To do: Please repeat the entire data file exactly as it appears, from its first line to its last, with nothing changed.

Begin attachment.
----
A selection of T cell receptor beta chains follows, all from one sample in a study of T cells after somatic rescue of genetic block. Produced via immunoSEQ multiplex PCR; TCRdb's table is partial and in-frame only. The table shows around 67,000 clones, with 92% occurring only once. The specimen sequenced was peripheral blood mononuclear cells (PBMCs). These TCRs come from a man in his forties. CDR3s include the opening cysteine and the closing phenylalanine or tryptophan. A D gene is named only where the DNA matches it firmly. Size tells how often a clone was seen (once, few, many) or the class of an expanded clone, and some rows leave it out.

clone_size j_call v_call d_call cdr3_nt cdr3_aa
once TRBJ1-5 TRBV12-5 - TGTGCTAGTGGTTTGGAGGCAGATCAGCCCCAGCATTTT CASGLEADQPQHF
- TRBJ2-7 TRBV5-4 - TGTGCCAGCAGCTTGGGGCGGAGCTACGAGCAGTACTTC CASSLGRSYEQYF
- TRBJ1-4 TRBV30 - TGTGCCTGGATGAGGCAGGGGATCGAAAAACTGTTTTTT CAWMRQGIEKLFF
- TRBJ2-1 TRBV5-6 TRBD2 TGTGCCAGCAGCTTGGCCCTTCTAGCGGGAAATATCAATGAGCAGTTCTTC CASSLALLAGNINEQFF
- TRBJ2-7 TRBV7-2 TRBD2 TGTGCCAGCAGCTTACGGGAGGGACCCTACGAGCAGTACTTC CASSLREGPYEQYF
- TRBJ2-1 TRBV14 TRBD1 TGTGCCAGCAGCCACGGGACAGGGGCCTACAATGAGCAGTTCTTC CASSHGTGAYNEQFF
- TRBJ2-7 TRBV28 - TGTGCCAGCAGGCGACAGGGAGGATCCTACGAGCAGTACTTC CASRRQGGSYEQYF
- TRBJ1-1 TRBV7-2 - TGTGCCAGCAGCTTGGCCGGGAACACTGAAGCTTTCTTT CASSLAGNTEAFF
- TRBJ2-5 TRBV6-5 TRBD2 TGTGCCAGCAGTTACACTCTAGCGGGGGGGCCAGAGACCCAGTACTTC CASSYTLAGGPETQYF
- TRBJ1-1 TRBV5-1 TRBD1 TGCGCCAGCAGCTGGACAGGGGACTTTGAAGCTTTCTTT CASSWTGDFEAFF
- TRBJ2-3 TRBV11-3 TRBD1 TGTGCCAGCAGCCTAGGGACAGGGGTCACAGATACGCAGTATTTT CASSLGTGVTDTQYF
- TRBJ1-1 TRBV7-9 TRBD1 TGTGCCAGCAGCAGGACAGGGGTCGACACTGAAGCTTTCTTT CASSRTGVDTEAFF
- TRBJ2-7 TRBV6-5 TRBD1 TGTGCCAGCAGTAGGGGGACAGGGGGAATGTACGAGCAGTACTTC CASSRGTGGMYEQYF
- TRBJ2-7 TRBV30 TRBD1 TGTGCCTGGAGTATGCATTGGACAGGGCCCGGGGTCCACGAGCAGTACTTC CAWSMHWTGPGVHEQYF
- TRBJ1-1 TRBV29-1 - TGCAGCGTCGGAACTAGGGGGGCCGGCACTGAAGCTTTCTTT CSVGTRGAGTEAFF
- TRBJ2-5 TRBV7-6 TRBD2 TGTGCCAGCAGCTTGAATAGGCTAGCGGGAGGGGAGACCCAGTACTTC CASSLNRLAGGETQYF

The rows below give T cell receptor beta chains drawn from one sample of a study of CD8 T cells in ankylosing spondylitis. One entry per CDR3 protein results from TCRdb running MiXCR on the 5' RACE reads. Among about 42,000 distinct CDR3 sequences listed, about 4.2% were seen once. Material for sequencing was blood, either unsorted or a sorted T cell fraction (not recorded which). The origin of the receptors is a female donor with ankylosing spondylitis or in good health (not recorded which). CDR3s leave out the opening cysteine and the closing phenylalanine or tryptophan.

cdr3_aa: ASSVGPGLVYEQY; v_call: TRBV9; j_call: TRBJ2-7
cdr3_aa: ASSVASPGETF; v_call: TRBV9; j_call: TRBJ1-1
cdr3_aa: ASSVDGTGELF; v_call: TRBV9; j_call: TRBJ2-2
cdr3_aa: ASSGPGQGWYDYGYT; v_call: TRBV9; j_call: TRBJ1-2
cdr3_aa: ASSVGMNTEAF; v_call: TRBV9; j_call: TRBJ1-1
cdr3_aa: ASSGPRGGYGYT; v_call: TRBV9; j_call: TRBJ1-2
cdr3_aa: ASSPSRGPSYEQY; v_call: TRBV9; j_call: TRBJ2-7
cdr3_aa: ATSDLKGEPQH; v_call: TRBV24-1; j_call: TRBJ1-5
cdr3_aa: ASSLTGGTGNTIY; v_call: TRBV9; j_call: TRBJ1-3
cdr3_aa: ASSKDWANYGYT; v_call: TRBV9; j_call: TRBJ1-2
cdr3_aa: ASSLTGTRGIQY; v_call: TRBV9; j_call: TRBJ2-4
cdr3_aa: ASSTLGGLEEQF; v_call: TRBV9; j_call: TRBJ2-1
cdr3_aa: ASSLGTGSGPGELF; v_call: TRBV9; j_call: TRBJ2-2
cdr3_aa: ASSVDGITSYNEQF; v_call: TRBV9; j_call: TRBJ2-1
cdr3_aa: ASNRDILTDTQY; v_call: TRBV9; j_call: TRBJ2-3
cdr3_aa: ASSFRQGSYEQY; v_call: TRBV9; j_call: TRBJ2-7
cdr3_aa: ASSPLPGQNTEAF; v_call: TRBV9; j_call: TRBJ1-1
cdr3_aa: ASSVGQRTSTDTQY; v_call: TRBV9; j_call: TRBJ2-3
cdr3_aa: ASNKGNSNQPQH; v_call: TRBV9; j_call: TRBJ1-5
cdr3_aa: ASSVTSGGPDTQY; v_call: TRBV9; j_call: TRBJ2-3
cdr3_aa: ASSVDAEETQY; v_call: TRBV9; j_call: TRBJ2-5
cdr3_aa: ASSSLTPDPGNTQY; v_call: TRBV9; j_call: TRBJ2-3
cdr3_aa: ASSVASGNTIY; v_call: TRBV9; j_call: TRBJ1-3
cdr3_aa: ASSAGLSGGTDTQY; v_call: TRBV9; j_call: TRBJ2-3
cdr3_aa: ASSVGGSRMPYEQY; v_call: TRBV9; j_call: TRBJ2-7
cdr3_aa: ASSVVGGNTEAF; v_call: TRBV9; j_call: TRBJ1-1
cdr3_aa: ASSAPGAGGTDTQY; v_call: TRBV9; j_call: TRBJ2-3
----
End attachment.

A selection of T cell receptor beta chains follows, all from one sample in a study of T cells after somatic rescue of genetic block. Produced via immunoSEQ multiplex PCR; TCRdb's table is partial and in-frame only. The table shows around 67,000 clones, with 92% occurring only once. The specimen sequenced was peripheral blood mononuclear cells (PBMCs). These TCRs come from a man in his forties. CDR3s include the opening cysteine and the closing phenylalanine or tryptophan. A D gene is named only where the DNA matches it firmly. Size tells how often a clone was seen (once, few, many) or the class of an expanded clone, and some rows leave it out.

clone_size j_call v_call d_call cdr3_nt cdr3_aa
once TRBJ1-5 TRBV12-5 - TGTGCTAGTGGTTTGGAGGCAGATCAGCCCCAGCATTTT CASGLEADQPQHF
- TRBJ2-7 TRBV5-4 - TGTGCCAGCAGCTTGGGGCGGAGCTACGAGCAGTACTTC CASSLGRSYEQYF
- TRBJ1-4 TRBV30 - TGTGCCTGGATGAGGCAGGGGATCGAAAAACTGTTTTTT CAWMRQGIEKLFF
- TRBJ2-1 TRBV5-6 TRBD2 TGTGCCAGCAGCTTGGCCCTTCTAGCGGGAAATATCAATGAGCAGTTCTTC CASSLALLAGNINEQFF
- TRBJ2-7 TRBV7-2 TRBD2 TGTGCCAGCAGCTTACGGGAGGGACCCTACGAGCAGTACTTC CASSLREGPYEQYF
- TRBJ2-1 TRBV14 TRBD1 TGTGCCAGCAGCCACGGGACAGGGGCCTACAATGAGCAGTTCTTC CASSHGTGAYNEQFF
- TRBJ2-7 TRBV28 - TGTGCCAGCAGGCGACAGGGAGGATCCTACGAGCAGTACTTC CASRRQGGSYEQYF
- TRBJ1-1 TRBV7-2 - TGTGCCAGCAGCTTGGCCGGGAACACTGAAGCTTTCTTT CASSLAGNTEAFF
- TRBJ2-5 TRBV6-5 TRBD2 TGTGCCAGCAGTTACACTCTAGCGGGGGGGCCAGAGACCCAGTACTTC CASSYTLAGGPETQYF
- TRBJ1-1 TRBV5-1 TRBD1 TGCGCCAGCAGCTGGACAGGGGACTTTGAAGCTTTCTTT CASSWTGDFEAFF
- TRBJ2-3 TRBV11-3 TRBD1 TGTGCCAGCAGCCTAGGGACAGGGGTCACAGATACGCAGTATTTT CASSLGTGVTDTQYF
- TRBJ1-1 TRBV7-9 TRBD1 TGTGCCAGCAGCAGGACAGGGGTCGACACTGAAGCTTTCTTT CASSRTGVDTEAFF
- TRBJ2-7 TRBV6-5 TRBD1 TGTGCCAGCAGTAGGGGGACAGGGGGAATGTACGAGCAGTACTTC CASSRGTGGMYEQYF
- TRBJ2-7 TRBV30 TRBD1 TGTGCCTGGAGTATGCATTGGACAGGGCCCGGGGTCCACGAGCAGTACTTC CAWSMHWTGPGVHEQYF
- TRBJ1-1 TRBV29-1 - TGCAGCGTCGGAACTAGGGGGGCCGGCACTGAAGCTTTCTTT CSVGTRGAGTEAFF
- TRBJ2-5 TRBV7-6 TRBD2 TGTGCCAGCAGCTTGAATAGGCTAGCGGGAGGGGAGACCCAGTACTTC CASSLNRLAGGETQYF

The rows below give T cell receptor beta chains drawn from one sample of a study of CD8 T cells in ankylosing spondylitis. One entry per CDR3 protein results from TCRdb running MiXCR on the 5' RACE reads. Among about 42,000 distinct CDR3 sequences listed, about 4.2% were seen once. Material for sequencing was blood, either unsorted or a sorted T cell fraction (not recorded which). The origin of the receptors is a female donor with ankylosing spondylitis or in good health (not recorded which). CDR3s leave out the opening cysteine and the closing phenylalanine or tryptophan.

cdr3_aa: ASSVGPGLVYEQY; v_call: TRBV9; j_call: TRBJ2-7
cdr3_aa: ASSVASPGETF; v_call: TRBV9; j_call: TRBJ1-1
cdr3_aa: ASSVDGTGELF; v_call: TRBV9; j_call: TRBJ2-2
cdr3_aa: ASSGPGQGWYDYGYT; v_call: TRBV9; j_call: TRBJ1-2
cdr3_aa: ASSVGMNTEAF; v_call: TRBV9; j_call: TRBJ1-1
cdr3_aa: ASSGPRGGYGYT; v_call: TRBV9; j_call: TRBJ1-2
cdr3_aa: ASSPSRGPSYEQY; v_call: TRBV9; j_call: TRBJ2-7
cdr3_aa: ATSDLKGEPQH; v_call: TRBV24-1; j_call: TRBJ1-5
cdr3_aa: ASSLTGGTGNTIY; v_call: TRBV9; j_call: TRBJ1-3
cdr3_aa: ASSKDWANYGYT; v_call: TRBV9; j_call: TRBJ1-2
cdr3_aa: ASSLTGTRGIQY; v_call: TRBV9; j_call: TRBJ2-4
cdr3_aa: ASSTLGGLEEQF; v_call: TRBV9; j_call: TRBJ2-1
cdr3_aa: ASSLGTGSGPGELF; v_call: TRBV9; j_call: TRBJ2-2
cdr3_aa: ASSVDGITSYNEQF; v_call: TRBV9; j_call: TRBJ2-1
cdr3_aa: ASNRDILTDTQY; v_call: TRBV9; j_call: TRBJ2-3
cdr3_aa: ASSFRQGSYEQY; v_call: TRBV9; j_call: TRBJ2-7
cdr3_aa: ASSPLPGQNTEAF; v_call: TRBV9; j_call: TRBJ1-1
cdr3_aa: ASSVGQRTSTDTQY; v_call: TRBV9; j_call: TRBJ2-3
cdr3_aa: ASNKGNSNQPQH; v_call: TRBV9; j_call: TRBJ1-5
cdr3_aa: ASSVTSGGPDTQY; v_call: TRBV9; j_call: TRBJ2-3
cdr3_aa: ASSVDAEETQY; v_call: TRBV9; j_call: TRBJ2-5
cdr3_aa: ASSSLTPDPGNTQY; v_call: TRBV9; j_call: TRBJ2-3
cdr3_aa: ASSVASGNTIY; v_call: TRBV9; j_call: TRBJ1-3
cdr3_aa: ASSAGLSGGTDTQY; v_call: TRBV9; j_call: TRBJ2-3
cdr3_aa: ASSVGGSRMPYEQY; v_call: TRBV9; j_call: TRBJ2-7
cdr3_aa: ASSVVGGNTEAF; v_call: TRBV9; j_call: TRBJ1-1
cdr3_aa: ASSAPGAGGTDTQY; v_call: TRBV9; j_call: TRBJ2-3